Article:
The second scene is set in a rally in Rangoon, Burma for the National League for Democracy party led by Aung San Suu Kyi, Aung Sans daughter and current state councillor of Myanmar. She had just come back from visiting all the small villages in Burma and was setting up for a rally. This was after General Ne Win had announced his resignation and elections, Aung San Suu Kyi had returned from Oxford, England where she had been living with her husband and two children to see her sick mother but ended up running to lead a democratic party. While rallying soldiers try to shut it down and threaten to shoot Aung San Suu Kyi.
In this scene, an important feature is the music that’s playing, it starts off with drums beating almost forebodingly setting up the scene for what is about to come. The soldiers then arrive pulling up in their cars, a low ominous music plays, while they are hassling the people at the rally soldiers shouting aggressively and non-distinctly can be heard over the low music playing showing how threatening they are to her and her party. During all this occasionally there’s a high-pitched eerie sound. It makes us feel a fear towards the soldiers and sets them up as the antagonists. Hearing this music when the communist soldiers appear displays them as the enemy in our minds. When Aung San Suu Kyi appears on-screen we hear a higher toned orchestral music which sounds almost heavenly, portraying her almost like a saviour and showing us her goodness. This contrast between the music when the soldiers and Aung San Suu Kyi are shown manipulates the viewer to want Aung San Suu Kyi to win the election and overcome the adversities, it makes us admire and support her. The soldiers start threatening to shoot her yet she continues forwards to them, while this is happening the music is a deep bass suspenseful sound while a drum beats creating tension. As she’s walking towards him and getting closer pan flutes start to play and all other sounds tune out you can see him shouting but can’t hear it, there’s a close up shot as she closes her eyes and a flashback to her father doing the exact same thing before he was assassinated, pan flutes also played then. Pan Flutes are a traditional Burmese instrument and show their connection to their country that they are preparing to die for. Sounds start to tune back in and we can hear the soldier counting down from three. Everything becomes silent as she closes her eyes to die and a single drum beat sounds signifying the end, yet before she can be shot another soldier shouts “Stop let them go we’re pulling out “. Sound like wind and chatter start to come back quickly like a sigh of relief, ending the suspense. his gun clicks back and she’s safe. This scene is a parallel to her own father’s death yet a difference was that the soldier counted down, gave her a chance. This kind of act from him shows how the country is already slightly changing. This similarity between her and her father’s scenes makes us, the viewer feel the same admiration for Aung San Suu Kyi as we did her father in the first scene.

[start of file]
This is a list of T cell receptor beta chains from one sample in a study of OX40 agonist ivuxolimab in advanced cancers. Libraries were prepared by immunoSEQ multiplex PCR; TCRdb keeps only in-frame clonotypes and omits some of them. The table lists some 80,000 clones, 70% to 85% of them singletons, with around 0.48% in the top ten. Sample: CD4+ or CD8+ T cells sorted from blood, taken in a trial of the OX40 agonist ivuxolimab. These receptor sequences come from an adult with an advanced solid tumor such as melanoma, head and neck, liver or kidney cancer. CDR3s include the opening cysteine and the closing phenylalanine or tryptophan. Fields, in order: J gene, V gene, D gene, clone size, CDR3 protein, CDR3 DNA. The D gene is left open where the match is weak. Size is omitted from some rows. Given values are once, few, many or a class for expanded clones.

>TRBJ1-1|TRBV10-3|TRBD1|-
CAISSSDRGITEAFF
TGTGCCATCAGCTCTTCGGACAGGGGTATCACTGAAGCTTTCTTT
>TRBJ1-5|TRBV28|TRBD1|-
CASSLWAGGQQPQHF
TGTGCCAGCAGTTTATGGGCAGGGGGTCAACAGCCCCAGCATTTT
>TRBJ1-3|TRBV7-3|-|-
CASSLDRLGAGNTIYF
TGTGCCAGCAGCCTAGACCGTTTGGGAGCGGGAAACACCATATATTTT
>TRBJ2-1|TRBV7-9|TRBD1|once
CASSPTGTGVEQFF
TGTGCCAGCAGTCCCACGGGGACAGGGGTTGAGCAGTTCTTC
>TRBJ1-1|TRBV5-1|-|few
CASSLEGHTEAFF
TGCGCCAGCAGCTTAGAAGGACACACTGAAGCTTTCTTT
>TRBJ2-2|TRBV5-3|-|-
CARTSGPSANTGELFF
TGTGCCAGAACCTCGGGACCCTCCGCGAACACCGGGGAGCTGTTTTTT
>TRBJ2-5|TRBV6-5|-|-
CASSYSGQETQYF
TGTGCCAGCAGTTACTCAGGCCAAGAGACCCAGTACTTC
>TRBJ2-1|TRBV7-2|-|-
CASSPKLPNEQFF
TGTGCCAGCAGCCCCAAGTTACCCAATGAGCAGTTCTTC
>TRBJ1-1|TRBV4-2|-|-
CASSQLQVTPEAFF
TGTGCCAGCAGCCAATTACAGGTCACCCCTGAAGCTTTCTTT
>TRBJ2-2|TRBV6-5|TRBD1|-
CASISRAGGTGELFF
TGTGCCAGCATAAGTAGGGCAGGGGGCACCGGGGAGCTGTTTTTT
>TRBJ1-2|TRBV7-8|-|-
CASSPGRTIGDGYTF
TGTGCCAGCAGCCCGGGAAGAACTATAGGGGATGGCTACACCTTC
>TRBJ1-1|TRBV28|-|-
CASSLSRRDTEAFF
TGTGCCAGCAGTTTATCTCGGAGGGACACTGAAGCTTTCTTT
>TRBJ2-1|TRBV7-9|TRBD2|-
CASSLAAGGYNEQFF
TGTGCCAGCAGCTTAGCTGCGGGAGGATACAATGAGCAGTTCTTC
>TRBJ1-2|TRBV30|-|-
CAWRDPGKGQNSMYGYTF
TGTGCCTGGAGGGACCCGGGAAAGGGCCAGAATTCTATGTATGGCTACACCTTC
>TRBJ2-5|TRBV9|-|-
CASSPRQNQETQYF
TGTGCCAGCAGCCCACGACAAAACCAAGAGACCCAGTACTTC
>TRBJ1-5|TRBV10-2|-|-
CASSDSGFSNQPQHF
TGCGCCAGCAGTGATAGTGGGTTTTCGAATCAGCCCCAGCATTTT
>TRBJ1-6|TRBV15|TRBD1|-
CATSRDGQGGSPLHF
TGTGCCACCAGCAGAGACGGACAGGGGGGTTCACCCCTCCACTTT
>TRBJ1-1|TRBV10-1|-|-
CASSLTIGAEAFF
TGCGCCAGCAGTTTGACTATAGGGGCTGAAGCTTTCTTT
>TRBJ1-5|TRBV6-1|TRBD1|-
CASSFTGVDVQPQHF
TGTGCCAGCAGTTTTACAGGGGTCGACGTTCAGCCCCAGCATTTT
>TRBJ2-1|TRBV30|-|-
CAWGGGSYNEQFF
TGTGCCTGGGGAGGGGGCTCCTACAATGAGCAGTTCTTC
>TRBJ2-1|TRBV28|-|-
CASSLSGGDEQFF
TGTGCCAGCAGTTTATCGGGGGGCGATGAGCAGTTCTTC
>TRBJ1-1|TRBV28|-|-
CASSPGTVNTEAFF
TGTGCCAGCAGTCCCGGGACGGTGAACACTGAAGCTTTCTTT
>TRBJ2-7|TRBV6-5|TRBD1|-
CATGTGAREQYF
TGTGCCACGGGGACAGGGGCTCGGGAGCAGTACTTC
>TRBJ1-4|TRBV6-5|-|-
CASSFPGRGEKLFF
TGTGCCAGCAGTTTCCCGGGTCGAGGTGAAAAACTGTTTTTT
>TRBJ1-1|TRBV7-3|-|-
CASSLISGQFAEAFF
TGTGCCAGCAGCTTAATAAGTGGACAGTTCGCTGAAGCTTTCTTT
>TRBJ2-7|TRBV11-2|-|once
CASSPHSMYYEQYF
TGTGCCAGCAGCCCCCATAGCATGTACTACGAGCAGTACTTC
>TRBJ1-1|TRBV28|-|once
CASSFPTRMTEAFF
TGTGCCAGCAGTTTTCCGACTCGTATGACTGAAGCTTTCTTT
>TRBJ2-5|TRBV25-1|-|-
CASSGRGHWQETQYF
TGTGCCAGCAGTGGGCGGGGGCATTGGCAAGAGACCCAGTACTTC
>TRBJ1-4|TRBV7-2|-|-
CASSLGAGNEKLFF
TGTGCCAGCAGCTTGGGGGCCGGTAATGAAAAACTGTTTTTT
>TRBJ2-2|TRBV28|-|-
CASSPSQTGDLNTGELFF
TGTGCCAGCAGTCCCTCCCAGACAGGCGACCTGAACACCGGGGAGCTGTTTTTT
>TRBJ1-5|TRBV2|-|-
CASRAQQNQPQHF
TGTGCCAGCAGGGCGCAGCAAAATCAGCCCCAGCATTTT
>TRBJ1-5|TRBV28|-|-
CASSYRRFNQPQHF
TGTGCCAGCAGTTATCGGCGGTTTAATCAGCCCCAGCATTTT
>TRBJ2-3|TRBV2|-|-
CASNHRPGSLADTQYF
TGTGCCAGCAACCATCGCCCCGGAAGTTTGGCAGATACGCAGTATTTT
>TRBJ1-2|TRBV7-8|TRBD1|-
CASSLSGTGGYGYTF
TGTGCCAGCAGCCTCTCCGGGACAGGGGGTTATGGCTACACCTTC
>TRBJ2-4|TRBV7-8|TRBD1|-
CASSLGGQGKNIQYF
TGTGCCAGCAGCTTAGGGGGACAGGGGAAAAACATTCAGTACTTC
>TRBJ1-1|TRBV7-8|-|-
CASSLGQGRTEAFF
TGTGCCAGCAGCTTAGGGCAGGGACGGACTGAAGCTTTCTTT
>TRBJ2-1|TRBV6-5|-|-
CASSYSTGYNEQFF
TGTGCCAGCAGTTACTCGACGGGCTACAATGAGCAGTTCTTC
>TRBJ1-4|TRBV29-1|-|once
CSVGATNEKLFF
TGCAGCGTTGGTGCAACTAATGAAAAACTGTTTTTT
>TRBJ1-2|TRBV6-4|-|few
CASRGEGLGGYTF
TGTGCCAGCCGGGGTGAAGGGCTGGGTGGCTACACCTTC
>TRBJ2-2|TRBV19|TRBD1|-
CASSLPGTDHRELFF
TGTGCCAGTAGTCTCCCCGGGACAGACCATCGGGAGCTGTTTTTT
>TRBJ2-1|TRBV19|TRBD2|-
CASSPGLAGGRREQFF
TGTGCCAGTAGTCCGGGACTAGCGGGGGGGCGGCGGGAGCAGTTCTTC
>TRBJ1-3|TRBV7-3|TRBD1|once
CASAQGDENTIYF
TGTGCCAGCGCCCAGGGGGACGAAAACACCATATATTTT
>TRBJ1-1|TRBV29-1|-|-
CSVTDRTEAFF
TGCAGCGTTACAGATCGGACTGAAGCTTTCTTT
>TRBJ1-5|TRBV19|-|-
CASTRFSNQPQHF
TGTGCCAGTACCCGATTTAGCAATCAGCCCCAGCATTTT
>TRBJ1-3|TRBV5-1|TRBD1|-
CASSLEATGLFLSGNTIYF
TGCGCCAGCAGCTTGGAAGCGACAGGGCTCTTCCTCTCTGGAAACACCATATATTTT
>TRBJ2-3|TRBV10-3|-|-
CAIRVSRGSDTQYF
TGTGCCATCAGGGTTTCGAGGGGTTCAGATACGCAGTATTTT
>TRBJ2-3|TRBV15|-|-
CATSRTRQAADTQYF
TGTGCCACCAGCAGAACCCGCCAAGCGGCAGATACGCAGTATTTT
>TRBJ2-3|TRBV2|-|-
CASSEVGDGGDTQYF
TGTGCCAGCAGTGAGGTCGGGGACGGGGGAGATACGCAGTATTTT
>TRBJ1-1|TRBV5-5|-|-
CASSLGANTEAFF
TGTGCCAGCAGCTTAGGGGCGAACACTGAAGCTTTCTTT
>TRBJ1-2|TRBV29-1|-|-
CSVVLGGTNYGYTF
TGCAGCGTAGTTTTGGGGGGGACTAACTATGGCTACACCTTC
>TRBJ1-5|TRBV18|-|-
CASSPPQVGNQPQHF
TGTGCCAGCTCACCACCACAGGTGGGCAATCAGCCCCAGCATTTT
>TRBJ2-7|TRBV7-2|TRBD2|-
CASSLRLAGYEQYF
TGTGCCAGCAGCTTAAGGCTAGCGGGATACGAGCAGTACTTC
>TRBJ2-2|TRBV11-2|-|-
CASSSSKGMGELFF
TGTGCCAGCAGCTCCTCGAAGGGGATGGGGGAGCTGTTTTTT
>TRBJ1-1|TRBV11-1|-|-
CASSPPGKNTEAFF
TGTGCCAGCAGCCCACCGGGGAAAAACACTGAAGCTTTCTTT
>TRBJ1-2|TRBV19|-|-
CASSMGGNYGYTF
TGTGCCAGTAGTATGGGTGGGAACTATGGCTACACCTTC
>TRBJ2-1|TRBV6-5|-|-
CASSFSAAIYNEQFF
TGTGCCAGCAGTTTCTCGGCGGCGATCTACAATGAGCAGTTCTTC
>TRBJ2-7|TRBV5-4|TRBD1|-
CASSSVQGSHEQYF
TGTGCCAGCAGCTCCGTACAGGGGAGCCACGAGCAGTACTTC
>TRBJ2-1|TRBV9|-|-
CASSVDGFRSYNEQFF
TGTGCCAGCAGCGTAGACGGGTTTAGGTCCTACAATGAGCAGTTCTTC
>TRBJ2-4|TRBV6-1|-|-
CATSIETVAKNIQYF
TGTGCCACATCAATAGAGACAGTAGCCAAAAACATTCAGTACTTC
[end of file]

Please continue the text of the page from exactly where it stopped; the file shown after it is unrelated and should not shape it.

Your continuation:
Because visuals are important for Luc Besson’s auteur style cinema du look, there’s a lot of attention paid to the costumes and their details. In this scene Aung San Suu Kyi and her people are wearing lighter coloured clothing than the soldiers who are all wearing military green, this shows Luc Besson’s auteur style by showing the contrast between the good and the bad or the light and the dark. This contrast we see makes us more drawn to Aung San Suu Kyi as she is shown as the protagonist and it makes us hope for her to win and we feel a want for her success. She is also wearing flowers around her neck and in her hair, in Burmese culture flowers can be used to represent many different things, the yellow and white flowers around her neck could be padauk and thazin, which are the national flowers of Burma. These show her relationship and connection with her country that she’s trying to save. It makes the audience support her and hope for her success, seeing her connections to the country she’s fighting for makes her seem more grounded and linked with Burma. The soldiers in this scene are wearing a red band on their upper arm and the same red scarves as the men who assassinated her father, these represent the communist government they serve, the men wearing these are being aggressive and pushing people about. The red is very prominent in the mid shot of all the soldiers lined up to shoot her as it is the only other colour amongst all the military green, it once again shows Luc Besson’s auteur style of the people in authority being merciless and brutal. These men all lined up wearing red are preparing to shoot an innocent woman. The red allows the audience to identify them as the communist antagonists and feel dread when they appear, like in the first scene with her father Aung San.